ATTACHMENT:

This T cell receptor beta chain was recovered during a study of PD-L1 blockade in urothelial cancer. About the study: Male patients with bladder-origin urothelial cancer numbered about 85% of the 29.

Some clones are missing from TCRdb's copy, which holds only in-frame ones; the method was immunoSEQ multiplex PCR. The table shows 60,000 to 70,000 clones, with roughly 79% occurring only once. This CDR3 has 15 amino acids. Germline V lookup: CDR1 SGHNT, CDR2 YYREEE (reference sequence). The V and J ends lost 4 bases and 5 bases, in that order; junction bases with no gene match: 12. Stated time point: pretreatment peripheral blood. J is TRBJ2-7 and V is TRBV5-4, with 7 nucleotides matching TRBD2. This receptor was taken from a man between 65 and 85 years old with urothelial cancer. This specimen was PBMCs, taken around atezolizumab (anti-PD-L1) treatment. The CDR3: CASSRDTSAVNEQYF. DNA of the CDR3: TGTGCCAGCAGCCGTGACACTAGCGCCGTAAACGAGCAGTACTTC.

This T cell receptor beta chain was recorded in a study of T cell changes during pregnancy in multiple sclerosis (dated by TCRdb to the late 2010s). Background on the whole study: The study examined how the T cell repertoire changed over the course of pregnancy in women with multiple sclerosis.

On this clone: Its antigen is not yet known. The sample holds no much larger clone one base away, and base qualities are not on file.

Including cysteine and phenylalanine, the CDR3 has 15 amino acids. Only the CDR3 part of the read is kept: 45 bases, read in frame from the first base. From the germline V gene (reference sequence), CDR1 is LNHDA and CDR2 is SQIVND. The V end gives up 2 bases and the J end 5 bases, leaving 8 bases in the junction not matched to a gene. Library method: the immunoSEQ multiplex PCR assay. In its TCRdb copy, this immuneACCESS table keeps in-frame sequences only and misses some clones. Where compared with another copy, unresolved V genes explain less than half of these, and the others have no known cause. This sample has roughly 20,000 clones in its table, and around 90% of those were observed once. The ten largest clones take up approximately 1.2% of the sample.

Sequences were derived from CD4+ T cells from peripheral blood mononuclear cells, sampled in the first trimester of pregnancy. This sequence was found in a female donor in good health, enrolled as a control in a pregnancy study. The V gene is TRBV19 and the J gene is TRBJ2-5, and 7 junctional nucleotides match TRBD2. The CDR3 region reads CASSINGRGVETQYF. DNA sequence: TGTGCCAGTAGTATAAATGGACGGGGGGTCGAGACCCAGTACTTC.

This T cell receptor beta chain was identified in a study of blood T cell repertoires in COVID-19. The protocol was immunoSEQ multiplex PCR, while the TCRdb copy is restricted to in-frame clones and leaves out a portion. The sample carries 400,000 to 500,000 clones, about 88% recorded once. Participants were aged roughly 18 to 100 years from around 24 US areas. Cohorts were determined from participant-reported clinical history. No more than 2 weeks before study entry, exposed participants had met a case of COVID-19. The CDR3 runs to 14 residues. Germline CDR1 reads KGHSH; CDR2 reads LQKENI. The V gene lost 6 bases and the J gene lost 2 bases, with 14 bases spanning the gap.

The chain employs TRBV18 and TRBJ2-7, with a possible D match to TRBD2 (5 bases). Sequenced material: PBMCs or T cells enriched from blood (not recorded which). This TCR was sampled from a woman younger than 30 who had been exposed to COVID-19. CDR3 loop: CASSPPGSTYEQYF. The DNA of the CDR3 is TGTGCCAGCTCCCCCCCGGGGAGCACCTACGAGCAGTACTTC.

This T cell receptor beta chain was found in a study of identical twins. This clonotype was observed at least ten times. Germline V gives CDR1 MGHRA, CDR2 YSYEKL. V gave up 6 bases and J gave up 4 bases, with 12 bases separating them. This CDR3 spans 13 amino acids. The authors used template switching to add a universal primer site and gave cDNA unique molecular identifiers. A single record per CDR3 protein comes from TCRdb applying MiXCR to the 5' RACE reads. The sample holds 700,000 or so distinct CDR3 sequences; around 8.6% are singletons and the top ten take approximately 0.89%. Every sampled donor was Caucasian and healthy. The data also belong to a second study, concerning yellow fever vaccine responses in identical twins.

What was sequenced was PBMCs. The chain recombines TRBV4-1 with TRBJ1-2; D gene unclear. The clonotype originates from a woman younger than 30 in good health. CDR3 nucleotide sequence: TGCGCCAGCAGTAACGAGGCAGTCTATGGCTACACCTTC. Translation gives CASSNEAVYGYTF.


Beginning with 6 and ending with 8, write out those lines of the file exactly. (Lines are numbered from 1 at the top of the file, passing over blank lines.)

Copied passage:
Sequences were derived from CD4+ T cells from peripheral blood mononuclear cells, sampled in the first trimester of pregnancy. This sequence was found in a female donor in good health, enrolled as a control in a pregnancy study. The V gene is TRBV19 and the J gene is TRBJ2-5, and 7 junctional nucleotides match TRBD2. The CDR3 region reads CASSINGRGVETQYF. DNA sequence: TGTGCCAGTAGTATAAATGGACGGGGGGTCGAGACCCAGTACTTC.

This T cell receptor beta chain was identified in a study of blood T cell repertoires in COVID-19. The protocol was immunoSEQ multiplex PCR, while the TCRdb copy is restricted to in-frame clones and leaves out a portion. The sample carries 400,000 to 500,000 clones, about 88% recorded once. Participants were aged roughly 18 to 100 years from around 24 US areas. Cohorts were determined from participant-reported clinical history. No more than 2 weeks before study entry, exposed participants had met a case of COVID-19. The CDR3 runs to 14 residues. Germline CDR1 reads KGHSH; CDR2 reads LQKENI. The V gene lost 6 bases and the J gene lost 2 bases, with 14 bases spanning the gap.

The chain employs TRBV18 and TRBJ2-7, with a possible D match to TRBD2 (5 bases). Sequenced material: PBMCs or T cells enriched from blood (not recorded which). This TCR was sampled from a woman younger than 30 who had been exposed to COVID-19. CDR3 loop: CASSPPGSTYEQYF. The DNA of the CDR3 is TGTGCCAGCTCCCCCCCGGGGAGCACCTACGAGCAGTACTTC.